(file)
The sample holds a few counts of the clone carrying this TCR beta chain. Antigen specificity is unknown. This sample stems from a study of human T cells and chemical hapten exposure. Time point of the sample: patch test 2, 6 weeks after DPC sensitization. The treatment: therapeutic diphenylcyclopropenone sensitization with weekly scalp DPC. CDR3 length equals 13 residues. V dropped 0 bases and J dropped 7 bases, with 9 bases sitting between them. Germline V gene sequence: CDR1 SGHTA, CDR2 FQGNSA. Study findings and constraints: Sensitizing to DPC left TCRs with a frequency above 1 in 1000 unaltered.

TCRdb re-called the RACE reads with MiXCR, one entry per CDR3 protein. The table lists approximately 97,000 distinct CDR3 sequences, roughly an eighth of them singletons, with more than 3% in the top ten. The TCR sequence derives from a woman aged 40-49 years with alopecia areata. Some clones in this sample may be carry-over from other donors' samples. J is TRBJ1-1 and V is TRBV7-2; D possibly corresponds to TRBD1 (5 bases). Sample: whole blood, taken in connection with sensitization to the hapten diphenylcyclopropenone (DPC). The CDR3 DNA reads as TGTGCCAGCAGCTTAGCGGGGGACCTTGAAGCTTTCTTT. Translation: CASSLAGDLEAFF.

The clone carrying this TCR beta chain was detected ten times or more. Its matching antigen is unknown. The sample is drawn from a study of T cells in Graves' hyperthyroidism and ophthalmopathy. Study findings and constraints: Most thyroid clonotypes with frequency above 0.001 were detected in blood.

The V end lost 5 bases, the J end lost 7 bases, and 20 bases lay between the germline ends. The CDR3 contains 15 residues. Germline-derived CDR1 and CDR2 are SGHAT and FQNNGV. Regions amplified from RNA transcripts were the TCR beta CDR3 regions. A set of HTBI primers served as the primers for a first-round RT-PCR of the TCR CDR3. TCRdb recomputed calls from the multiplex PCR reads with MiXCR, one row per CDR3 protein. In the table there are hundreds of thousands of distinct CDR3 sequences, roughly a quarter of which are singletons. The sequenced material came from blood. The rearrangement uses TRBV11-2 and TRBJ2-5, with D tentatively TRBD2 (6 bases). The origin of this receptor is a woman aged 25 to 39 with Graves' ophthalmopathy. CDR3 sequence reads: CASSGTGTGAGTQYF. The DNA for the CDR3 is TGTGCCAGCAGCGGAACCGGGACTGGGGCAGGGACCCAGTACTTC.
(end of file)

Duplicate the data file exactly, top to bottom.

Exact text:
The sample holds a few counts of the clone carrying this TCR beta chain. Antigen specificity is unknown. This sample stems from a study of human T cells and chemical hapten exposure. Time point of the sample: patch test 2, 6 weeks after DPC sensitization. The treatment: therapeutic diphenylcyclopropenone sensitization with weekly scalp DPC. CDR3 length equals 13 residues. V dropped 0 bases and J dropped 7 bases, with 9 bases sitting between them. Germline V gene sequence: CDR1 SGHTA, CDR2 FQGNSA. Study findings and constraints: Sensitizing to DPC left TCRs with a frequency above 1 in 1000 unaltered.

TCRdb re-called the RACE reads with MiXCR, one entry per CDR3 protein. The table lists approximately 97,000 distinct CDR3 sequences, roughly an eighth of them singletons, with more than 3% in the top ten. The TCR sequence derives from a woman aged 40-49 years with alopecia areata. Some clones in this sample may be carry-over from other donors' samples. J is TRBJ1-1 and V is TRBV7-2; D possibly corresponds to TRBD1 (5 bases). Sample: whole blood, taken in connection with sensitization to the hapten diphenylcyclopropenone (DPC). The CDR3 DNA reads as TGTGCCAGCAGCTTAGCGGGGGACCTTGAAGCTTTCTTT. Translation: CASSLAGDLEAFF.

The clone carrying this TCR beta chain was detected ten times or more. Its matching antigen is unknown. The sample is drawn from a study of T cells in Graves' hyperthyroidism and ophthalmopathy. Study findings and constraints: Most thyroid clonotypes with frequency above 0.001 were detected in blood.

The V end lost 5 bases, the J end lost 7 bases, and 20 bases lay between the germline ends. The CDR3 contains 15 residues. Germline-derived CDR1 and CDR2 are SGHAT and FQNNGV. Regions amplified from RNA transcripts were the TCR beta CDR3 regions. A set of HTBI primers served as the primers for a first-round RT-PCR of the TCR CDR3. TCRdb recomputed calls from the multiplex PCR reads with MiXCR, one row per CDR3 protein. In the table there are hundreds of thousands of distinct CDR3 sequences, roughly a quarter of which are singletons. The sequenced material came from blood. The rearrangement uses TRBV11-2 and TRBJ2-5, with D tentatively TRBD2 (6 bases). The origin of this receptor is a woman aged 25 to 39 with Graves' ophthalmopathy. CDR3 sequence reads: CASSGTGTGAGTQYF. The DNA for the CDR3 is TGTGCCAGCAGCGGAACCGGGACTGGGGCAGGGACCCAGTACTTC.